When will they learn? | VailDaily.com
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When will they learn?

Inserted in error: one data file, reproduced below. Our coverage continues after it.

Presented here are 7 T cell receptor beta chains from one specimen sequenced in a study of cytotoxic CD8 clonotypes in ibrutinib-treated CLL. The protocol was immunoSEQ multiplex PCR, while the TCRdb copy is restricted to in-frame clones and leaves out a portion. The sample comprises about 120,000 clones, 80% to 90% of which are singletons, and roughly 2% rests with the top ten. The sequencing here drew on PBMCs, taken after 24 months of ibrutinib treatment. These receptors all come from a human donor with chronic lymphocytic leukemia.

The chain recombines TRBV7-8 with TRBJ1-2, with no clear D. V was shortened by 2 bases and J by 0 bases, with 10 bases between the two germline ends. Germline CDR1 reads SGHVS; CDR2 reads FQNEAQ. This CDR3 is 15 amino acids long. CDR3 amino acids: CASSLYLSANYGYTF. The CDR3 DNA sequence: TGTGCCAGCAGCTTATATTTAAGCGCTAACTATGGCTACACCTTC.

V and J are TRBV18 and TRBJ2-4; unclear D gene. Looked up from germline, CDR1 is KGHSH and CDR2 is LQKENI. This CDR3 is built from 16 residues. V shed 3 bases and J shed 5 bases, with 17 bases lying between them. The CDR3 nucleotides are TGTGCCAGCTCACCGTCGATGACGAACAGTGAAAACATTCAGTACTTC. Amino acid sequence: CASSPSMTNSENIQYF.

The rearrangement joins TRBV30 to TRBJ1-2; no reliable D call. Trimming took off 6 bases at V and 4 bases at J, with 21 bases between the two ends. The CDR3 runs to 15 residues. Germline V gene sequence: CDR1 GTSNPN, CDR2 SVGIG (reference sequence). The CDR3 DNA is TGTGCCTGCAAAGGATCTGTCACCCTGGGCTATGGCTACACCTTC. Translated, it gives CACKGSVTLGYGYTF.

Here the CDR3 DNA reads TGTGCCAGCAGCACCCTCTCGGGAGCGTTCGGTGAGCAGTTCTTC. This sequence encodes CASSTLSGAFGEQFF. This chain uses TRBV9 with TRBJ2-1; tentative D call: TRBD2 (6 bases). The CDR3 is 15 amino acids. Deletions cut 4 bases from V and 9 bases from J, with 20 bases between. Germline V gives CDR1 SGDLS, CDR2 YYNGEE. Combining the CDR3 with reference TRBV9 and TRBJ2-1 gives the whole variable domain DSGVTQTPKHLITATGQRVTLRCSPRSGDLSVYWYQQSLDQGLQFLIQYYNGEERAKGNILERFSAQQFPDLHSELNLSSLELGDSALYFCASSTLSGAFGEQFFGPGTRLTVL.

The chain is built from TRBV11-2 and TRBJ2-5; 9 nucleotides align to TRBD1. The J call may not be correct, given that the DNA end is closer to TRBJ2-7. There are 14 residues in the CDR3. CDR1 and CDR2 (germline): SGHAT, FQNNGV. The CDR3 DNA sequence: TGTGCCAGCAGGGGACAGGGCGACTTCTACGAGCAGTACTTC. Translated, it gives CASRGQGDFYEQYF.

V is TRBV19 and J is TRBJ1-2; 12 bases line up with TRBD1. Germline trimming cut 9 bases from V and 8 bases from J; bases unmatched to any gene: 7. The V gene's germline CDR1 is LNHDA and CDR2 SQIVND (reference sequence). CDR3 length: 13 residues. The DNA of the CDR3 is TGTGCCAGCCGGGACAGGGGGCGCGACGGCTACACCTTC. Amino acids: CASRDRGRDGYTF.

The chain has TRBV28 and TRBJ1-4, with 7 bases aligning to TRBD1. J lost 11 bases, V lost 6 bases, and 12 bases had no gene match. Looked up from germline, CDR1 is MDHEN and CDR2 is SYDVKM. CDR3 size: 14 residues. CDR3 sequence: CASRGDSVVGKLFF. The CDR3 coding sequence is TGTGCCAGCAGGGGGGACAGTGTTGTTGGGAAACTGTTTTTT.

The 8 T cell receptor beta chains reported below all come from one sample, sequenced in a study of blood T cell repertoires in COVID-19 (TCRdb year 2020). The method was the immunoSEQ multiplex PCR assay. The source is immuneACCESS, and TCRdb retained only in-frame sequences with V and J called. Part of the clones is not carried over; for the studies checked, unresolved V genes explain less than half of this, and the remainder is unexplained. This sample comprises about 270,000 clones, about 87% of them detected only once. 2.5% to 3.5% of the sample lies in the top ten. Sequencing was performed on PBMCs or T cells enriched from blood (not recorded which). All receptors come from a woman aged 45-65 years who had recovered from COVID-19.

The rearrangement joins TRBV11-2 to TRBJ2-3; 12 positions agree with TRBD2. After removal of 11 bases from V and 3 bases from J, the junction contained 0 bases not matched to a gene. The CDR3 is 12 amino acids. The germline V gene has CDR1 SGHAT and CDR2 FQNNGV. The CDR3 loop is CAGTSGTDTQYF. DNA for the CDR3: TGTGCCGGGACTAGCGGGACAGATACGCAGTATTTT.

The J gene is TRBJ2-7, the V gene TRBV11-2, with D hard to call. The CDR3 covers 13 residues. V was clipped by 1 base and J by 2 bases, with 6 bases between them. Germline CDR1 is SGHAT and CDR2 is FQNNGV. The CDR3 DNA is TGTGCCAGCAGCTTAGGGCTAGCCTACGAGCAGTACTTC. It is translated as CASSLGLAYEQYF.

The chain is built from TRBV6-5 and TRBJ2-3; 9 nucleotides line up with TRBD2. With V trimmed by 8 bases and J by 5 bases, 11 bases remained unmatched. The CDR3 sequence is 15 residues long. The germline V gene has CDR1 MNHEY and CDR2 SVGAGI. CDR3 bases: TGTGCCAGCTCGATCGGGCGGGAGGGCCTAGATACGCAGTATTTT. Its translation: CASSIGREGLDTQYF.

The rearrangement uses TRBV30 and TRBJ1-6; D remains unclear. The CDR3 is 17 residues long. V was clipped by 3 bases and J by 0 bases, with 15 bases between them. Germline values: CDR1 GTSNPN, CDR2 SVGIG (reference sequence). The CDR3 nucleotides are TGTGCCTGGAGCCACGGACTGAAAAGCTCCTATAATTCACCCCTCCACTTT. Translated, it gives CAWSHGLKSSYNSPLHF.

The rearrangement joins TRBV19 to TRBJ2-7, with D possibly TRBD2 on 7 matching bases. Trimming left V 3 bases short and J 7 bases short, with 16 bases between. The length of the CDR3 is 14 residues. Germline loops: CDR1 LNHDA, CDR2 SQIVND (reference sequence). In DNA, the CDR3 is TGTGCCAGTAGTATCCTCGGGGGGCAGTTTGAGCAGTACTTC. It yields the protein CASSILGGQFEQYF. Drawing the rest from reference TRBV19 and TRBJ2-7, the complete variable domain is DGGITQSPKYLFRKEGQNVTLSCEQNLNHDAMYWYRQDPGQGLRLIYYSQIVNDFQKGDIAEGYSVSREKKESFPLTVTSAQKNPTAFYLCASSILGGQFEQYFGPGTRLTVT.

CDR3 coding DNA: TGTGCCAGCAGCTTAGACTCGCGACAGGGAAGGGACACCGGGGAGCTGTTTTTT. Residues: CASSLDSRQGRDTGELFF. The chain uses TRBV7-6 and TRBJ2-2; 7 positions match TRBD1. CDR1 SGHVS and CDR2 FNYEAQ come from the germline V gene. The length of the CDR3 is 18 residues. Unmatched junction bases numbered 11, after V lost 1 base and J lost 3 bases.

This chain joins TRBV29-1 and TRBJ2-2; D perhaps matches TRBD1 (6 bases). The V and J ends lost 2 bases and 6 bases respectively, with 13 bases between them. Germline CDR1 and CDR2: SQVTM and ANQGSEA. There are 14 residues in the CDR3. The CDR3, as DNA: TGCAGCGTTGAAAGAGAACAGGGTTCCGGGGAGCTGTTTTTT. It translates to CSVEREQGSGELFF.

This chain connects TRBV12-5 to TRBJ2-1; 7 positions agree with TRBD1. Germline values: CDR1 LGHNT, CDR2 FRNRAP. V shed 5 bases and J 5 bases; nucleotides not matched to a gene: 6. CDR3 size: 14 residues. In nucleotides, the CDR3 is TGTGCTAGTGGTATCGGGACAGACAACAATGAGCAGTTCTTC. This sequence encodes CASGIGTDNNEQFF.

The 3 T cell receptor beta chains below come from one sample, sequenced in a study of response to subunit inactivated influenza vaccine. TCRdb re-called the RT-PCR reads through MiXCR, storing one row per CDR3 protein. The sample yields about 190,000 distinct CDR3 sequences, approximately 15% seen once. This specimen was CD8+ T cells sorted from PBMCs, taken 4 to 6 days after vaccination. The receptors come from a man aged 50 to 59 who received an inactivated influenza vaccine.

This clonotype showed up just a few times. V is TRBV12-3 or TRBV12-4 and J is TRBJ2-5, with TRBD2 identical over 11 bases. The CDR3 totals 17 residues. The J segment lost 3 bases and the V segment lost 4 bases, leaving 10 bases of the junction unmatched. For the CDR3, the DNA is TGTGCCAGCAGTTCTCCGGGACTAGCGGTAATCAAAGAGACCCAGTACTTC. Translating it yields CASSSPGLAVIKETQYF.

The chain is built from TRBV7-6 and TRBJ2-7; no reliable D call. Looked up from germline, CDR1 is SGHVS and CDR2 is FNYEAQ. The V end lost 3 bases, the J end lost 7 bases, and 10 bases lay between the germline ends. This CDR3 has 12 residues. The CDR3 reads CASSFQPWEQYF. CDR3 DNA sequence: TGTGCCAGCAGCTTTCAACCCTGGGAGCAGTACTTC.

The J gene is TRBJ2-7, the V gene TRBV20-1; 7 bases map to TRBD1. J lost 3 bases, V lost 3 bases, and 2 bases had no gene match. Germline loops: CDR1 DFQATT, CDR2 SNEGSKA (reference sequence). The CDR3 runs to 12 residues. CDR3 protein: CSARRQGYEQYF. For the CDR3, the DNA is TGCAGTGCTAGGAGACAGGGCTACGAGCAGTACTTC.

Chicago’s City Council recently passed an ordinance mandating that retail stores with more than 90,000 square feet of space owned by companies with more than $1 billion in annual sales must pay their employees a minimum wage of $10 an hour and $3 in benefits by 2010.Target stores responded to the Council by cancelling plans to open a new super-store in a depressed and run-down neighborhood on the city’s north side. Wal-Mart then announced it was putting “on hold” its plans to build 20 new stores in the city over the next five years.I wonder how many politicians considered the cost of lost jobs and higher property taxes that would result from losing the sales tax revenue if these “big box” stores leave the city or are never built.What is it about politicians that compels them manipulate the laws of supply and demand, and why do they feel income re-distribution is their god-given right? Capitalism isn’t perfect, but history has proven that when governments set wages and prices (See Russia circa 1917-1989) its only guarantee is equal distribution of misery.The issue of what constitutes “a living wage” has been the subject of heated debate. Some feel it’s the wage necessary to support a family of four, but that definition begs the question of while one individual may make the decision to have a family, is it reasonable to expect that another must pay the price of that decision by paying whatever wage it takes to support them? Topics of “fair pay” or worker exploitation are always emotionally charged – usually without clearly defined parameters. Nevertheless, some commonly accepted notions about income distribution in the United States should be examined carefully before government goes off half-cocked and meddles in areas best left to free markets. For example, the “rich” and the “poor” in America are commonly referred to as if they’re different classes of people, but as noted economist and Hoover Institution senior fellow Thomas Sowell writes, in reality they are frequently the same people at different points during their lifetimes.Sowell succinctly asserts that because of the movement of people from one income bracket to another over time, the degree of income inequality over a lifetime is not the same as the degree of income inequality in any given year.According to the U.S. Department of Labor statistics, the absolute majority of low income-earning Americans (bottom 20 percent) go on to become high income-earning Americans (top 20 percent) sometime during their lives. The reason is simple – time gives people the opportunity to gather experience, become better educated and get on-the-job training – all of which lead to increased income levels.One problem with the statistics of income distribution is that raw statistical data seldom contains enough information about skills, attitudes, experience, performance, absenteeism and work habits among differing groups of people.In addition, changing demographics must also be factored into any comparative discussion of economics. To wit, statistics tells us that between 1970 and 2000, real income per American household rose only 6 percent – a statistic frequently used to push one political agenda or another and probably a factor in the decision to mandate an increase in the minimum wage by Chicago’s City Council. But upon closer examination these studies also reveal that during that same period, real per capita income rose 53 percent. This seeming disparity exists because the size of the average American household declined significantly during that same period, resulting in smaller households earning what larger household earned just a generation earlier.To again quote Mr. Sowell, “Despite some confused or misleading discussion of ‘the rich’ and ‘the poor’ based on people’s transient positions in the income streams … there are people who will live in luxury or poverty all their lives, but they are much rarer than gross income statistics would suggest.”Another seldom-discussed reality of economics in America is the fact that the vast majority of Americans who are born poor do not remain poor; just as most Americans who are rich (defined here as those with a net worth of at least one million dollars) were not born rich – they earned their wealth through years of hard work and wise investing.Statistics can be twisted to suit most any purpose, but here are two that should be considered in any discussion of income distribution: 1) 80 percent of American millionaires (4.6 percent of the population) earned their wealth within their lifetimes and inherited nothing, and 2) only 3 percent of the population actually remained in the bottom 20 percent of American income-earners over the course of their lifetimes.Free market capitalism has its share of flaws, but it has also produced the highest standard of living the world has ever known – a reality some politicians have apparently lost sight of. Workers are entitled to dignity, respect and a fair wage; but wouldn’t the citizenry be better served if government and business focused their energies on creating job opportunities rather than ensuring that certain sub-groups earn an additional 50 cents an hour?There are always two sides to every issue, but I can’t help but feel that a greater number of people would benefit if our politicians spent more time studying the cause and effect relationships within free markets and a little less time tinkering with pet projects that are too frequently designed to garner votes rather than to genuinely assist the less fortunate among us.Butch Mazzuca, a local Realtor and ski instructor, writes a weekly column for the Daily. He can be reached at bmazz68@earthlink.net.Vail, Colorado


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